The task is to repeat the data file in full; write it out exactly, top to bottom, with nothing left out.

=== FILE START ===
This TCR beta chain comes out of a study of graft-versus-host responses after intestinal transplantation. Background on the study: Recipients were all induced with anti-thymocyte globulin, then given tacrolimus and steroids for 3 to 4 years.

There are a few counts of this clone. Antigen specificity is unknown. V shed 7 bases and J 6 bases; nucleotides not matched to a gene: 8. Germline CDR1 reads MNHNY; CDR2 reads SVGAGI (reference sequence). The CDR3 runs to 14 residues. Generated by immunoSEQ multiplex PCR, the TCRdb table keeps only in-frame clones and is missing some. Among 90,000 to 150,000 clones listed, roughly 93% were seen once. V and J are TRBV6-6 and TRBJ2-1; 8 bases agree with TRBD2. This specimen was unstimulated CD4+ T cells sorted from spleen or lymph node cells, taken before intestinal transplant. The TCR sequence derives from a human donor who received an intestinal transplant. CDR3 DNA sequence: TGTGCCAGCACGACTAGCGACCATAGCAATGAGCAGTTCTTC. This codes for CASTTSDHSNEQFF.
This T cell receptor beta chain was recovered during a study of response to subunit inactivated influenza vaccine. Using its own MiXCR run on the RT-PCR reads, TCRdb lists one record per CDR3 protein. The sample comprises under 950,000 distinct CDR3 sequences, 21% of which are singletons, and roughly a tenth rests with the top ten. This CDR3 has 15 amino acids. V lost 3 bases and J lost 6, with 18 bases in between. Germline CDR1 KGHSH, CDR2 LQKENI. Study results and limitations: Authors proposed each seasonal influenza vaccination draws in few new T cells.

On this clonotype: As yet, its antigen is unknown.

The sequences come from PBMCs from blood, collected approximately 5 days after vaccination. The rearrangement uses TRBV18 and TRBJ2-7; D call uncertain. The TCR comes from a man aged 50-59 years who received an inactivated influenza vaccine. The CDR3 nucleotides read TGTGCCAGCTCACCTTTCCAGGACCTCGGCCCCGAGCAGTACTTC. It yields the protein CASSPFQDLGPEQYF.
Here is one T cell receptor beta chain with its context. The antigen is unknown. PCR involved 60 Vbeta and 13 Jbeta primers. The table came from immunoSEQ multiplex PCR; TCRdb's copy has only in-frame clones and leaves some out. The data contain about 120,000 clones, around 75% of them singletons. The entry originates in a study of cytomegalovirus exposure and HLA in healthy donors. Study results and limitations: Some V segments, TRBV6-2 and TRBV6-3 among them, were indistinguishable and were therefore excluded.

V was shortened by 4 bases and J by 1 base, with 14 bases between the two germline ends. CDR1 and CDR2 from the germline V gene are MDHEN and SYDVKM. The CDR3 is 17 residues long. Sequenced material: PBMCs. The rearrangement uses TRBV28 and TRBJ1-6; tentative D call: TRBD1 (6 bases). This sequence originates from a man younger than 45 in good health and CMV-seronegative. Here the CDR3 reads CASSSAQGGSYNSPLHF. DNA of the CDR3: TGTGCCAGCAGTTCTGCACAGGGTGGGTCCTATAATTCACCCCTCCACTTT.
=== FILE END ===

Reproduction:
This TCR beta chain comes out of a study of graft-versus-host responses after intestinal transplantation. Background on the study: Recipients were all induced with anti-thymocyte globulin, then given tacrolimus and steroids for 3 to 4 years.

There are a few counts of this clone. Antigen specificity is unknown. V shed 7 bases and J 6 bases; nucleotides not matched to a gene: 8. Germline CDR1 reads MNHNY; CDR2 reads SVGAGI (reference sequence). The CDR3 runs to 14 residues. Generated by immunoSEQ multiplex PCR, the TCRdb table keeps only in-frame clones and is missing some. Among 90,000 to 150,000 clones listed, roughly 93% were seen once. V and J are TRBV6-6 and TRBJ2-1; 8 bases agree with TRBD2. This specimen was unstimulated CD4+ T cells sorted from spleen or lymph node cells, taken before intestinal transplant. The TCR sequence derives from a human donor who received an intestinal transplant. CDR3 DNA sequence: TGTGCCAGCACGACTAGCGACCATAGCAATGAGCAGTTCTTC. This codes for CASTTSDHSNEQFF.
This T cell receptor beta chain was recovered during a study of response to subunit inactivated influenza vaccine. Using its own MiXCR run on the RT-PCR reads, TCRdb lists one record per CDR3 protein. The sample comprises under 950,000 distinct CDR3 sequences, 21% of which are singletons, and roughly a tenth rests with the top ten. This CDR3 has 15 amino acids. V lost 3 bases and J lost 6, with 18 bases in between. Germline CDR1 KGHSH, CDR2 LQKENI. Study results and limitations: Authors proposed each seasonal influenza vaccination draws in few new T cells.

On this clonotype: As yet, its antigen is unknown.

The sequences come from PBMCs from blood, collected approximately 5 days after vaccination. The rearrangement uses TRBV18 and TRBJ2-7; D call uncertain. The TCR comes from a man aged 50-59 years who received an inactivated influenza vaccine. The CDR3 nucleotides read TGTGCCAGCTCACCTTTCCAGGACCTCGGCCCCGAGCAGTACTTC. It yields the protein CASSPFQDLGPEQYF.
Here is one T cell receptor beta chain with its context. The antigen is unknown. PCR involved 60 Vbeta and 13 Jbeta primers. The table came from immunoSEQ multiplex PCR; TCRdb's copy has only in-frame clones and leaves some out. The data contain about 120,000 clones, around 75% of them singletons. The entry originates in a study of cytomegalovirus exposure and HLA in healthy donors. Study results and limitations: Some V segments, TRBV6-2 and TRBV6-3 among them, were indistinguishable and were therefore excluded.

V was shortened by 4 bases and J by 1 base, with 14 bases between the two germline ends. CDR1 and CDR2 from the germline V gene are MDHEN and SYDVKM. The CDR3 is 17 residues long. Sequenced material: PBMCs. The rearrangement uses TRBV28 and TRBJ1-6; tentative D call: TRBD1 (6 bases). This sequence originates from a man younger than 45 in good health and CMV-seronegative. Here the CDR3 reads CASSSAQGGSYNSPLHF. DNA of the CDR3: TGTGCCAGCAGTTCTGCACAGGGTGGGTCCTATAATTCACCCCTCCACTTT.